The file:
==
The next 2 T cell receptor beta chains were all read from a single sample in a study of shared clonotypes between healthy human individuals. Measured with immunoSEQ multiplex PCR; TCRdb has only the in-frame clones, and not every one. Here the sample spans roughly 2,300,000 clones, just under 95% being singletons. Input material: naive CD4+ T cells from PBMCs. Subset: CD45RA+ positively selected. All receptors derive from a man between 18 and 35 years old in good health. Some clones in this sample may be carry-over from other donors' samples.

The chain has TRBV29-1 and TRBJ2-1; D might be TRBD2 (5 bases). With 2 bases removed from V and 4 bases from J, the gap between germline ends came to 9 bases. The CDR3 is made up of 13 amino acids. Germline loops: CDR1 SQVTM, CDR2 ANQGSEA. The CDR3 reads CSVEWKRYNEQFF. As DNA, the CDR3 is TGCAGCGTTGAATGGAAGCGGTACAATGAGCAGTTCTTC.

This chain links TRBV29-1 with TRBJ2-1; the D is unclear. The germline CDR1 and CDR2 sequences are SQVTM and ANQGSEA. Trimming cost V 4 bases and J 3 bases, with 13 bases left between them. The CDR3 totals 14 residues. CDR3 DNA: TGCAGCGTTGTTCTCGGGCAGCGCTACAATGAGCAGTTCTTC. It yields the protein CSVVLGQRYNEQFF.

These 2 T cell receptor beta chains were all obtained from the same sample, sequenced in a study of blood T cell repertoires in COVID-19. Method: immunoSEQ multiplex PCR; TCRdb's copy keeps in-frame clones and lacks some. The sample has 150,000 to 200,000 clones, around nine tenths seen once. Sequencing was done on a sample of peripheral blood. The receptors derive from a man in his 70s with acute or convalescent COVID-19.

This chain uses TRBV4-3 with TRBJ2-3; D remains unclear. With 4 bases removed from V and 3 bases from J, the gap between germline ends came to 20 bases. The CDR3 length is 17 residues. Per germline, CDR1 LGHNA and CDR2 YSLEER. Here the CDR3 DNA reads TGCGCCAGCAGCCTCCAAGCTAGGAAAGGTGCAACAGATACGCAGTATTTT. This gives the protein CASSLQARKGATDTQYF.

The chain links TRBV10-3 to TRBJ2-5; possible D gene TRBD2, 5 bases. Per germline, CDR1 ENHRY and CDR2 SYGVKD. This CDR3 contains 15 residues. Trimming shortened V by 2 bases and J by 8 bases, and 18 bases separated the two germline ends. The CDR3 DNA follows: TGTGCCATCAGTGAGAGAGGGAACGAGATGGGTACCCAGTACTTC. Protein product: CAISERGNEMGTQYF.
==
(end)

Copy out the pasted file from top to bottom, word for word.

The next 2 T cell receptor beta chains were all read from a single sample in a study of shared clonotypes between healthy human individuals. Measured with immunoSEQ multiplex PCR; TCRdb has only the in-frame clones, and not every one. Here the sample spans roughly 2,300,000 clones, just under 95% being singletons. Input material: naive CD4+ T cells from PBMCs. Subset: CD45RA+ positively selected. All receptors derive from a man between 18 and 35 years old in good health. Some clones in this sample may be carry-over from other donors' samples.

The chain has TRBV29-1 and TRBJ2-1; D might be TRBD2 (5 bases). With 2 bases removed from V and 4 bases from J, the gap between germline ends came to 9 bases. The CDR3 is made up of 13 amino acids. Germline loops: CDR1 SQVTM, CDR2 ANQGSEA. The CDR3 reads CSVEWKRYNEQFF. As DNA, the CDR3 is TGCAGCGTTGAATGGAAGCGGTACAATGAGCAGTTCTTC.

This chain links TRBV29-1 with TRBJ2-1; the D is unclear. The germline CDR1 and CDR2 sequences are SQVTM and ANQGSEA. Trimming cost V 4 bases and J 3 bases, with 13 bases left between them. The CDR3 totals 14 residues. CDR3 DNA: TGCAGCGTTGTTCTCGGGCAGCGCTACAATGAGCAGTTCTTC. It yields the protein CSVVLGQRYNEQFF.

These 2 T cell receptor beta chains were all obtained from the same sample, sequenced in a study of blood T cell repertoires in COVID-19. Method: immunoSEQ multiplex PCR; TCRdb's copy keeps in-frame clones and lacks some. The sample has 150,000 to 200,000 clones, around nine tenths seen once. Sequencing was done on a sample of peripheral blood. The receptors derive from a man in his 70s with acute or convalescent COVID-19.

This chain uses TRBV4-3 with TRBJ2-3; D remains unclear. With 4 bases removed from V and 3 bases from J, the gap between germline ends came to 20 bases. The CDR3 length is 17 residues. Per germline, CDR1 LGHNA and CDR2 YSLEER. Here the CDR3 DNA reads TGCGCCAGCAGCCTCCAAGCTAGGAAAGGTGCAACAGATACGCAGTATTTT. This gives the protein CASSLQARKGATDTQYF.

The chain links TRBV10-3 to TRBJ2-5; possible D gene TRBD2, 5 bases. Per germline, CDR1 ENHRY and CDR2 SYGVKD. This CDR3 contains 15 residues. Trimming shortened V by 2 bases and J by 8 bases, and 18 bases separated the two germline ends. The CDR3 DNA follows: TGTGCCATCAGTGAGAGAGGGAACGAGATGGGTACCCAGTACTTC. Protein product: CAISERGNEMGTQYF.